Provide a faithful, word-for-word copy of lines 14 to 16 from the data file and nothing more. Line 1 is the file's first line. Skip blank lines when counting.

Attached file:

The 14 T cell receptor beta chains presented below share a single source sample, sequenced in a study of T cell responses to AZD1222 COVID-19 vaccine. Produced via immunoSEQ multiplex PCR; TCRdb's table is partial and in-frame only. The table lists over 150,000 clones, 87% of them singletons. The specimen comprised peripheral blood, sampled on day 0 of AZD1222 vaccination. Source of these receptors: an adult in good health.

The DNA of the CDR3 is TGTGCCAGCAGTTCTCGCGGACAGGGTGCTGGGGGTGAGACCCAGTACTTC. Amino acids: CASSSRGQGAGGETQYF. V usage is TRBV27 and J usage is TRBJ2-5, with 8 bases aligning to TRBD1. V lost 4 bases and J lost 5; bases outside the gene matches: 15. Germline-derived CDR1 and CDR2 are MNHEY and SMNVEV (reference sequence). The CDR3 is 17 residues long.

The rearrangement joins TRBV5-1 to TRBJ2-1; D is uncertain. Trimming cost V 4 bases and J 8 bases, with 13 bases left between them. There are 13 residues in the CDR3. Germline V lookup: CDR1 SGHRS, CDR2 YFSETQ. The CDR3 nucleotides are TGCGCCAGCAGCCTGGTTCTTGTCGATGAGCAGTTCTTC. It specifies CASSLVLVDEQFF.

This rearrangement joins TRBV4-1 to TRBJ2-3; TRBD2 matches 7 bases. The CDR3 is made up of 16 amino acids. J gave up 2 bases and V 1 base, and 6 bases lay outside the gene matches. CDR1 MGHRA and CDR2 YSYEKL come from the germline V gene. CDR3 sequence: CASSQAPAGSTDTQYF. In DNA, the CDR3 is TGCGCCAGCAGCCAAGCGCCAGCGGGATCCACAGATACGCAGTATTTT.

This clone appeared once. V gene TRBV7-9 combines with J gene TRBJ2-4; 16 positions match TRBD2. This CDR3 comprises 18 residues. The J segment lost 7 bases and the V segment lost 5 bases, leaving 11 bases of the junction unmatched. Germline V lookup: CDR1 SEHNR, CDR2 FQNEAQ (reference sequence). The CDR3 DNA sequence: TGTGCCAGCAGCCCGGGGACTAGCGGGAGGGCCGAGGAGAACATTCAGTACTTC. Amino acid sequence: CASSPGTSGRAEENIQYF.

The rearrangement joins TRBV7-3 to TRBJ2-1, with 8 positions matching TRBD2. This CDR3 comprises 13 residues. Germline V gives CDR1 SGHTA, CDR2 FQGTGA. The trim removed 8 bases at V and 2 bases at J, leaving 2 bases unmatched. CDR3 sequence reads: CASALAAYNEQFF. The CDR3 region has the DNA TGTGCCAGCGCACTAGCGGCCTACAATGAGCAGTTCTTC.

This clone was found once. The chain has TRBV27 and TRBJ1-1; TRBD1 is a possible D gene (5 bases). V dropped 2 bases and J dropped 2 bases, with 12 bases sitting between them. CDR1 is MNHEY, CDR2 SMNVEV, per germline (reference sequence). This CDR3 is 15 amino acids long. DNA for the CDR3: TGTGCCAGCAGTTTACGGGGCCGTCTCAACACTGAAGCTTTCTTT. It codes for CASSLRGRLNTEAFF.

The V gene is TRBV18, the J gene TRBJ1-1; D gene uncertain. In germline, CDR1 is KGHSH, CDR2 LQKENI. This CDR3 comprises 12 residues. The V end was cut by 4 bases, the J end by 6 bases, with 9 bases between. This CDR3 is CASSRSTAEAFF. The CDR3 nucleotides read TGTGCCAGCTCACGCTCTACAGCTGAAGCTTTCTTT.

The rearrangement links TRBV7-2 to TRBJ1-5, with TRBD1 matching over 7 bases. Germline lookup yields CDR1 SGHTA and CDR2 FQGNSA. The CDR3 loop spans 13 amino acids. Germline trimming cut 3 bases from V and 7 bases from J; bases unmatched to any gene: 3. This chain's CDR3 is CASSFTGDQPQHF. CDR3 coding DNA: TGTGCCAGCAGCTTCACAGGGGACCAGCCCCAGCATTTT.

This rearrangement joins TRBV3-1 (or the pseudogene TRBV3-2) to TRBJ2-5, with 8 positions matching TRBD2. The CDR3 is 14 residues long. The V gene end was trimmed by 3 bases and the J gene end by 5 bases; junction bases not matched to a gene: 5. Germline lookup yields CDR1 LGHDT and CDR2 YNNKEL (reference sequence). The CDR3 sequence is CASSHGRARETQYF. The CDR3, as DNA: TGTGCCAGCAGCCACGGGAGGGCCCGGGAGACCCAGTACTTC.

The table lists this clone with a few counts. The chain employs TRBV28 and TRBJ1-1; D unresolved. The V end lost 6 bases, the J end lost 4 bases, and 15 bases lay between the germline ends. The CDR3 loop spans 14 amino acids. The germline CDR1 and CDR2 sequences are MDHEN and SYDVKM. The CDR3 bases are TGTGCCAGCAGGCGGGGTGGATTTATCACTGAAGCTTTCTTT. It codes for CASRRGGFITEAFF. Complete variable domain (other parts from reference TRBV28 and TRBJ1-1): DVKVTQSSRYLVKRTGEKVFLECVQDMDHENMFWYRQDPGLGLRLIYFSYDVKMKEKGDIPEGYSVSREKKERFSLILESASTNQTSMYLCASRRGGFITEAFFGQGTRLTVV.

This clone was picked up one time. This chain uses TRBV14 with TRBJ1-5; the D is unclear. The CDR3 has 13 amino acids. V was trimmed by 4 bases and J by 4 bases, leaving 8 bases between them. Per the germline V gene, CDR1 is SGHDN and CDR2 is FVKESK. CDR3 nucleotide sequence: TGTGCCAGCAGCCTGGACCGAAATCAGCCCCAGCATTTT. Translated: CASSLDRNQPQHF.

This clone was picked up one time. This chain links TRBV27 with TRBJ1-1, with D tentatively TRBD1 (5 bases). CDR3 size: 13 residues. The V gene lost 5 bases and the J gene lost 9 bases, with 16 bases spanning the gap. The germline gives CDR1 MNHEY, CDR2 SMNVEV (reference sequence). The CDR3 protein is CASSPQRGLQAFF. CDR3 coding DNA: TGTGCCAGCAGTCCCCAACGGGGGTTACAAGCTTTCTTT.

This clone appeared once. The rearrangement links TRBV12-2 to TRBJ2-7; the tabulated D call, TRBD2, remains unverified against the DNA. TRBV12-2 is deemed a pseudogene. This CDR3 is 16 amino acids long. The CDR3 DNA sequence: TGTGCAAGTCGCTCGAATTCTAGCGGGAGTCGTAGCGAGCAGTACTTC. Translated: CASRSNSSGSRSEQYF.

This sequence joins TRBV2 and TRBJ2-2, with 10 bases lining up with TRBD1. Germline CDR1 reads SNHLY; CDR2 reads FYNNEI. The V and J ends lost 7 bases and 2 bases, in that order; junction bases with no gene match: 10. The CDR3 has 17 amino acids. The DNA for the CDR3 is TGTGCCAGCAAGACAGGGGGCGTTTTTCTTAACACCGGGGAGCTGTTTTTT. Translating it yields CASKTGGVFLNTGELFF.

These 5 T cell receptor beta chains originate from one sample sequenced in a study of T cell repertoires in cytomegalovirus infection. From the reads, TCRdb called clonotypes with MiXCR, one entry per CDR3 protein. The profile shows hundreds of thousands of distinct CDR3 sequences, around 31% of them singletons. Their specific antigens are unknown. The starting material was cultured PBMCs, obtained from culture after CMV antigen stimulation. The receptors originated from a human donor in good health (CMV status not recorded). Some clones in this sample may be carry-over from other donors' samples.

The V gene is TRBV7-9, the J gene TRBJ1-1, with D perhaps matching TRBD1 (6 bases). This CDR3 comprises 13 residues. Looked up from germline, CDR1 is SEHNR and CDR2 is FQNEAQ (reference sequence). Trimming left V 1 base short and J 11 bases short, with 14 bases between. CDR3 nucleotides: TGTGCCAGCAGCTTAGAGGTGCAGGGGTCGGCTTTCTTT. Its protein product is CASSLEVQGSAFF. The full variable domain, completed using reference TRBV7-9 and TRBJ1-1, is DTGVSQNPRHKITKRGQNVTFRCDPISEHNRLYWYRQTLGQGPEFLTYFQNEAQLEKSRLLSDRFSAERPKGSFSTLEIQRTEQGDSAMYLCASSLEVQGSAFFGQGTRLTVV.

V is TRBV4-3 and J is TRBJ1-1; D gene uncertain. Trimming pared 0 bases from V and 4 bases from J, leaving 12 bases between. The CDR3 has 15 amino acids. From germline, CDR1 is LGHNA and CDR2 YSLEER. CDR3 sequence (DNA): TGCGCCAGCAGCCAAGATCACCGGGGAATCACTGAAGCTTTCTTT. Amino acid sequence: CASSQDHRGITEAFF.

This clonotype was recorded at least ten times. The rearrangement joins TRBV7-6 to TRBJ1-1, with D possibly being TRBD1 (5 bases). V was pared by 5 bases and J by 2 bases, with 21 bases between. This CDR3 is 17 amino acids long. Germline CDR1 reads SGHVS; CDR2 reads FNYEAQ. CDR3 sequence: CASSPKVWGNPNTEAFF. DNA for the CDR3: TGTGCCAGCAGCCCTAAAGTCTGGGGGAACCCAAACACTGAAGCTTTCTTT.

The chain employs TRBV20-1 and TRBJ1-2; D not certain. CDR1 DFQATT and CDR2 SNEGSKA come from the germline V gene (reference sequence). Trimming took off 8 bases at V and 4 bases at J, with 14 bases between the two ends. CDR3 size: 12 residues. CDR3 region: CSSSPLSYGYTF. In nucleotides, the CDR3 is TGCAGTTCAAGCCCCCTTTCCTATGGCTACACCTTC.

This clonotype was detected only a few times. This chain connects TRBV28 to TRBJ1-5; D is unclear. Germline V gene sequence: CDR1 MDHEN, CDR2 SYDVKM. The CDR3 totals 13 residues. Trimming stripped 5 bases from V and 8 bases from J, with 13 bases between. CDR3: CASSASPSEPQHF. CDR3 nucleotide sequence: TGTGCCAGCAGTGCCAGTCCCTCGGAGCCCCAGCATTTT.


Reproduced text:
This clone appeared once. The rearrangement links TRBV12-2 to TRBJ2-7; the tabulated D call, TRBD2, remains unverified against the DNA. TRBV12-2 is deemed a pseudogene. This CDR3 is 16 amino acids long. The CDR3 DNA sequence: TGTGCAAGTCGCTCGAATTCTAGCGGGAGTCGTAGCGAGCAGTACTTC. Translated: CASRSNSSGSRSEQYF.

This sequence joins TRBV2 and TRBJ2-2, with 10 bases lining up with TRBD1. Germline CDR1 reads SNHLY; CDR2 reads FYNNEI. The V and J ends lost 7 bases and 2 bases, in that order; junction bases with no gene match: 10. The CDR3 has 17 amino acids. The DNA for the CDR3 is TGTGCCAGCAAGACAGGGGGCGTTTTTCTTAACACCGGGGAGCTGTTTTTT. Translating it yields CASKTGGVFLNTGELFF.

These 5 T cell receptor beta chains originate from one sample sequenced in a study of T cell repertoires in cytomegalovirus infection. From the reads, TCRdb called clonotypes with MiXCR, one entry per CDR3 protein. The profile shows hundreds of thousands of distinct CDR3 sequences, around 31% of them singletons. Their specific antigens are unknown. The starting material was cultured PBMCs, obtained from culture after CMV antigen stimulation. The receptors originated from a human donor in good health (CMV status not recorded). Some clones in this sample may be carry-over from other donors' samples.